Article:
The Monte Carlo uses enough data to get excellent results. However, it also takes time and more effort than EMV, which is one reason the expected value method is popular.
For an estimated monetary value contingency reserve example, suppose you're designing and building a high-rise condo for a real estate developer. You have a tight deadline, so you sit down and draw up a list of known unknowns. Construction contingency examples could include:
- The city may request changes to the plans. There's an 80% chance the changes could add up to $1,000 in added labor and tougher standards for the project.
- Weather may force delays. Your best guess is that there's a 75% chance that could cost up to $4,000.
- If area construction picks up, materials and labor might be in short supply. To compete, you might need up to $5,000. However, you estimate that there's only a 15% chance of this.
Using this information, you can set your contingency budget:
- 80% times $1,000 equals $800.
- 75% times $4,000 equals $3,000.
- 15% times $5,000 equals $750.
- Add the three figures together, and you get a contingency budget of $4,550. You build that into your cost estimate for the project.
Using EMV to calculate contingency reserves has its good and bad sides. The good side includes:
- Using statistics helps make your estimates more rational.
- You can see which risks are serious threats and take steps to minimize them.
- It's a cost-effective approach to managing risk.
The bad side includes:
- EMV assumes all the risks are independent of each other. That's not always true, as delays from design changes might push you into the rainy season, for instance.
- It works best when you're measuring large numbers of risks. With a low number of risks, there's a greater chance of underestimating how much you'll need.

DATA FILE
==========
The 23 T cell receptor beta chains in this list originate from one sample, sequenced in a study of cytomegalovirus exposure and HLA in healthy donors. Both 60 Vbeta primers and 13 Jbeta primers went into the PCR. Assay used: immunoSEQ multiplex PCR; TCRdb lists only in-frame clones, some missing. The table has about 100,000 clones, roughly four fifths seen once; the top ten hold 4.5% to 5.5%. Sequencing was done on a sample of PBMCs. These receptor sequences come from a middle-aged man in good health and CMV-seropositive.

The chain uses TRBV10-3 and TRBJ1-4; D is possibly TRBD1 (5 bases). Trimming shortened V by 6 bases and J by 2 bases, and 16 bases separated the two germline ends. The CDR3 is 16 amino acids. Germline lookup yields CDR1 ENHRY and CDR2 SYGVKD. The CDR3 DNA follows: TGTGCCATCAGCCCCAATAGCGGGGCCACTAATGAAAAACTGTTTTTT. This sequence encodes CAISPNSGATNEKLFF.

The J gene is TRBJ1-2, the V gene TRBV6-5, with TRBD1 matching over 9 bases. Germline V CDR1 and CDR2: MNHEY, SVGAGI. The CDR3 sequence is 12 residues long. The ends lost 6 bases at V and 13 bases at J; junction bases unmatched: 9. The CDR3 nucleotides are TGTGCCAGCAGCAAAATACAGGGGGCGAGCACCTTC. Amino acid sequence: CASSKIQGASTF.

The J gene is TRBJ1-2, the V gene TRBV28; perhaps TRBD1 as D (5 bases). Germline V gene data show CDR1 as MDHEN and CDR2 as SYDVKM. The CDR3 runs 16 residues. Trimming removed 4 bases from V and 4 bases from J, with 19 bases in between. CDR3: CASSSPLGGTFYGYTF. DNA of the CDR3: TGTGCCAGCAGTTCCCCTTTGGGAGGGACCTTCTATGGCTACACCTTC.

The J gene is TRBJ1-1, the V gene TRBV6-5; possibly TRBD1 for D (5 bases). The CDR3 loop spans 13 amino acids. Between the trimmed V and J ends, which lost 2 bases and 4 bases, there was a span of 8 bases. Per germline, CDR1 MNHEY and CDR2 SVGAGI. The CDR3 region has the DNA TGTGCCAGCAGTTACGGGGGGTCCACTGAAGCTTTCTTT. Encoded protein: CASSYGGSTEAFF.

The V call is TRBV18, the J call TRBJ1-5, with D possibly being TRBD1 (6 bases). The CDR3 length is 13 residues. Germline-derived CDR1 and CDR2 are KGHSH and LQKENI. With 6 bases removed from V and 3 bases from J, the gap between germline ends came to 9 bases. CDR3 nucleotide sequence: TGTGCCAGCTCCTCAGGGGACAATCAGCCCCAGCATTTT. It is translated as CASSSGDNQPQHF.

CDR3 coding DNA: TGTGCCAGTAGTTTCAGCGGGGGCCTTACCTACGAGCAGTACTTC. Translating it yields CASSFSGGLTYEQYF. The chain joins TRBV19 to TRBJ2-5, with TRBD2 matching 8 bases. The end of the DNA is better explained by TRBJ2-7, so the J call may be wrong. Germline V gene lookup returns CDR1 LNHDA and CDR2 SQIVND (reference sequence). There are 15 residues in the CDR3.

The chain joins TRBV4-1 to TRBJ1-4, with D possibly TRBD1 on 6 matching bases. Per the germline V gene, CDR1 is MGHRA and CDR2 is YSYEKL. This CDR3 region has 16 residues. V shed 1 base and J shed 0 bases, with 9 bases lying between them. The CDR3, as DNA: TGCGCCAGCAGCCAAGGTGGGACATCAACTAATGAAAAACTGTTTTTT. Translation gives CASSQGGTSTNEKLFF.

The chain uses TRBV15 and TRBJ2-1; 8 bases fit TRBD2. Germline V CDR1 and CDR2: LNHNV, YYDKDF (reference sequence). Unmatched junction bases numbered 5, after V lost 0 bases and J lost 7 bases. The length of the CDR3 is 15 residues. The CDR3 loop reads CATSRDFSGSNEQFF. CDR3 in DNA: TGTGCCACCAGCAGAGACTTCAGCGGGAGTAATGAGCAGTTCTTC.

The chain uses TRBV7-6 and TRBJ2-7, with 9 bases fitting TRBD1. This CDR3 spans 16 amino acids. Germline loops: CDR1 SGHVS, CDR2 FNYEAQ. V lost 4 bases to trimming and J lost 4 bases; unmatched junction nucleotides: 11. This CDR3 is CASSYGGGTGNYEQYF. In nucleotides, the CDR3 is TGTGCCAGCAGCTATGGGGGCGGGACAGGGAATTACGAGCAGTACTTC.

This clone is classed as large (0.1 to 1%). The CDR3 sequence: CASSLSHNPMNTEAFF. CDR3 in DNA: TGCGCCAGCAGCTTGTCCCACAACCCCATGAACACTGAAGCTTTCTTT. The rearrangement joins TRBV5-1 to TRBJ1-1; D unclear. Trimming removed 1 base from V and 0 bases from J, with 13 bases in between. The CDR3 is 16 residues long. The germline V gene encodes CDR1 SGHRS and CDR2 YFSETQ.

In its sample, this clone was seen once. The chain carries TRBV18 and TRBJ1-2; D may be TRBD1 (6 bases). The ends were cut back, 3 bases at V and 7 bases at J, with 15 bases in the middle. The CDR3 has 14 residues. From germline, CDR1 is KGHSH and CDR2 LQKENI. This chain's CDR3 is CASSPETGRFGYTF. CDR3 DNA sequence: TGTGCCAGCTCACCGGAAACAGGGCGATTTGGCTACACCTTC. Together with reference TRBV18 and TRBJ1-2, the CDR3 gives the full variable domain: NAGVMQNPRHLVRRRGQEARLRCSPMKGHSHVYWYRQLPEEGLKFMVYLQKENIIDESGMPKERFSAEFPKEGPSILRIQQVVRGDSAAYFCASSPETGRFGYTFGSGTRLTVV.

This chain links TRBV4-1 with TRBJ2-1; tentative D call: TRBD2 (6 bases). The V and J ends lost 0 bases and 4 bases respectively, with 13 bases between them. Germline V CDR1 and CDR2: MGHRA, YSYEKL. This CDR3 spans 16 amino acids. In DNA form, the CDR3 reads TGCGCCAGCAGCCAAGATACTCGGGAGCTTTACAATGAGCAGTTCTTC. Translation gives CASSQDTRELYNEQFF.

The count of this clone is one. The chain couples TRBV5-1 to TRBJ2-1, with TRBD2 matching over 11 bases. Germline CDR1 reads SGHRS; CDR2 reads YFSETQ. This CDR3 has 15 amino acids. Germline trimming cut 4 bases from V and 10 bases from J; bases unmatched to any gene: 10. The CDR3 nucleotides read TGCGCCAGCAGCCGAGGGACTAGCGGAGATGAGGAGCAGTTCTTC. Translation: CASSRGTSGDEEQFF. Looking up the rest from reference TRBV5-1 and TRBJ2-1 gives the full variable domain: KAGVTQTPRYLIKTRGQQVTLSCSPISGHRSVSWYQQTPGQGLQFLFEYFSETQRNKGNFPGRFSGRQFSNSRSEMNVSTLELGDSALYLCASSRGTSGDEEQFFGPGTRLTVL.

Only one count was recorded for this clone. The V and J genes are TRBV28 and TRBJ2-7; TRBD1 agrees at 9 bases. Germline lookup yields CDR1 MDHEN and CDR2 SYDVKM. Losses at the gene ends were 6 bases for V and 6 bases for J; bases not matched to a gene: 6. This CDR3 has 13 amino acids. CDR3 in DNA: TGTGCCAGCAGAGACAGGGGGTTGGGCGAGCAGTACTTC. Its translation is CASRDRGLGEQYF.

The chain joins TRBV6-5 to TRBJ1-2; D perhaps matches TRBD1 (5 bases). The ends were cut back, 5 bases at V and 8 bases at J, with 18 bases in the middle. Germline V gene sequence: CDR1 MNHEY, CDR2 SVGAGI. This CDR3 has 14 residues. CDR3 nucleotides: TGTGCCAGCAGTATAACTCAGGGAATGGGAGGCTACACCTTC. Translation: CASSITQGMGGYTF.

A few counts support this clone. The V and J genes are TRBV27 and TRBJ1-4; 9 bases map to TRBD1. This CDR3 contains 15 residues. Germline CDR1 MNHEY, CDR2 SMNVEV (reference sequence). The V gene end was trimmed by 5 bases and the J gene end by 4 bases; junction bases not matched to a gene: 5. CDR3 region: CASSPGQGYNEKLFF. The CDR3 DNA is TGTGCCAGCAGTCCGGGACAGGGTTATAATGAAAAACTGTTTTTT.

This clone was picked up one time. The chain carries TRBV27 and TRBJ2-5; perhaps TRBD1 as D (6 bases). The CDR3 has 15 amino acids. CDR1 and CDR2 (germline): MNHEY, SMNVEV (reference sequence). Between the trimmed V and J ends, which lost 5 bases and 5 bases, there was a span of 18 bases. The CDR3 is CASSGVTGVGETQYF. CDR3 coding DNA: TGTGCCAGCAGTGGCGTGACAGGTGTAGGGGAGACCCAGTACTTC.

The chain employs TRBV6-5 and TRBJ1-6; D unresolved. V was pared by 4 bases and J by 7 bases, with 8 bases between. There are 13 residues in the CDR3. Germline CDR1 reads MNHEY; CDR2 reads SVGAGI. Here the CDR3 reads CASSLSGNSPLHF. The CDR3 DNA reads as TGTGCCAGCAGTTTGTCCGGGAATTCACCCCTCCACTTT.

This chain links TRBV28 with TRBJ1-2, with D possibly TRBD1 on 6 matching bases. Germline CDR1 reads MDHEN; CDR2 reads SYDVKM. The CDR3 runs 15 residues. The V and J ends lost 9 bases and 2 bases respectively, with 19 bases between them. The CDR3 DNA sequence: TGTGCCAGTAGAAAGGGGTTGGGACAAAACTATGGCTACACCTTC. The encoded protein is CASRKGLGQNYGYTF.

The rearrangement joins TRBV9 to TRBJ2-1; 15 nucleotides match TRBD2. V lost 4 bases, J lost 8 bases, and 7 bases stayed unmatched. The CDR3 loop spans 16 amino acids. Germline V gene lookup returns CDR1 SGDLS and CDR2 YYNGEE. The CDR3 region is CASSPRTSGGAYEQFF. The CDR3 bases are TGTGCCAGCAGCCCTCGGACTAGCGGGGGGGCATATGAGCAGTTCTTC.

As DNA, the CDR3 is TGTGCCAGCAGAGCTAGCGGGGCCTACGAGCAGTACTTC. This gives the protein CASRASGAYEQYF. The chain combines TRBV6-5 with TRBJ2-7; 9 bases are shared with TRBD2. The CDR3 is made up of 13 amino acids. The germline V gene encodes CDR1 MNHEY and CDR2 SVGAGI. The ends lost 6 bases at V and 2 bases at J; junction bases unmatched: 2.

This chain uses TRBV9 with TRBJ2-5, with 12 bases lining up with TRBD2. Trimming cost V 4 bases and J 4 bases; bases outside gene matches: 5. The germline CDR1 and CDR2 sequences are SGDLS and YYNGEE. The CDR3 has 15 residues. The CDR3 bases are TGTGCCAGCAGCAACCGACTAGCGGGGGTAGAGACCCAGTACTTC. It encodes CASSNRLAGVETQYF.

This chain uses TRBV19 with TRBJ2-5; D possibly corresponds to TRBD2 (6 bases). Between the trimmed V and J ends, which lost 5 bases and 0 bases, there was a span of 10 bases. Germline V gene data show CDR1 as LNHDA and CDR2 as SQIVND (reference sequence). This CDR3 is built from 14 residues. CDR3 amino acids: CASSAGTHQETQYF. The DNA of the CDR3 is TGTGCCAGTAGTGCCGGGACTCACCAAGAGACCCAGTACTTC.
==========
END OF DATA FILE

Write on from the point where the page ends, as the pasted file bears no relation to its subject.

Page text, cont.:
- EMV works better for large, complex projects than small-scale ones.
- It's possible you'll underestimate the chance of a given risk happening. Personal assumptions and bias can skew the result.
- If you don't identify all the known knowns and known unknowns, you won't have a big enough reserve.
- With some risks, setting a monetary impact may be difficult.
The management reserve covers the problems you don't see coming. For example, your construction project strikes an old water pipe that isn't on the city's utilities map, and suddenly the site is flooded, or you discover there's a forgotten cemetery on the site and have to relocate all the coffins and grave markers.
Because the management reserve deals with unknown unknowns, you can't apply EMV or calculate the chance of the unknowns happening. The usual approach is to set the reserve based on the budget, such as 5% or 8% of the total budget. Unlike a contingency reserve, you may have to seek approval from people higher up in the hierarchy to authorize tapping the money.
One problem with which you may have to deal for large projects is that they have many more ways that things can go wrong. Even if most of the risks are low probability, a list of 10 to 15 risks could create a very large EMV-based contingency. You may have to tailor your contingency reserve to what your company can afford.
Another budgetary issue is that "low probability" isn't the same as "won't happen". It's conceivable that if you get a run of bad luck, a lot of the risks in your list could actually come to pass. A reserve based on EMV won't have enough to cover everything going wrong.
One way to deal with this is to focus on preventing or mitigating risk rather than just budgeting for it. If you can find ways to prevent the worst and most-expensive risks from coming to pass, this will benefit your bottom line better than the contingency reserve,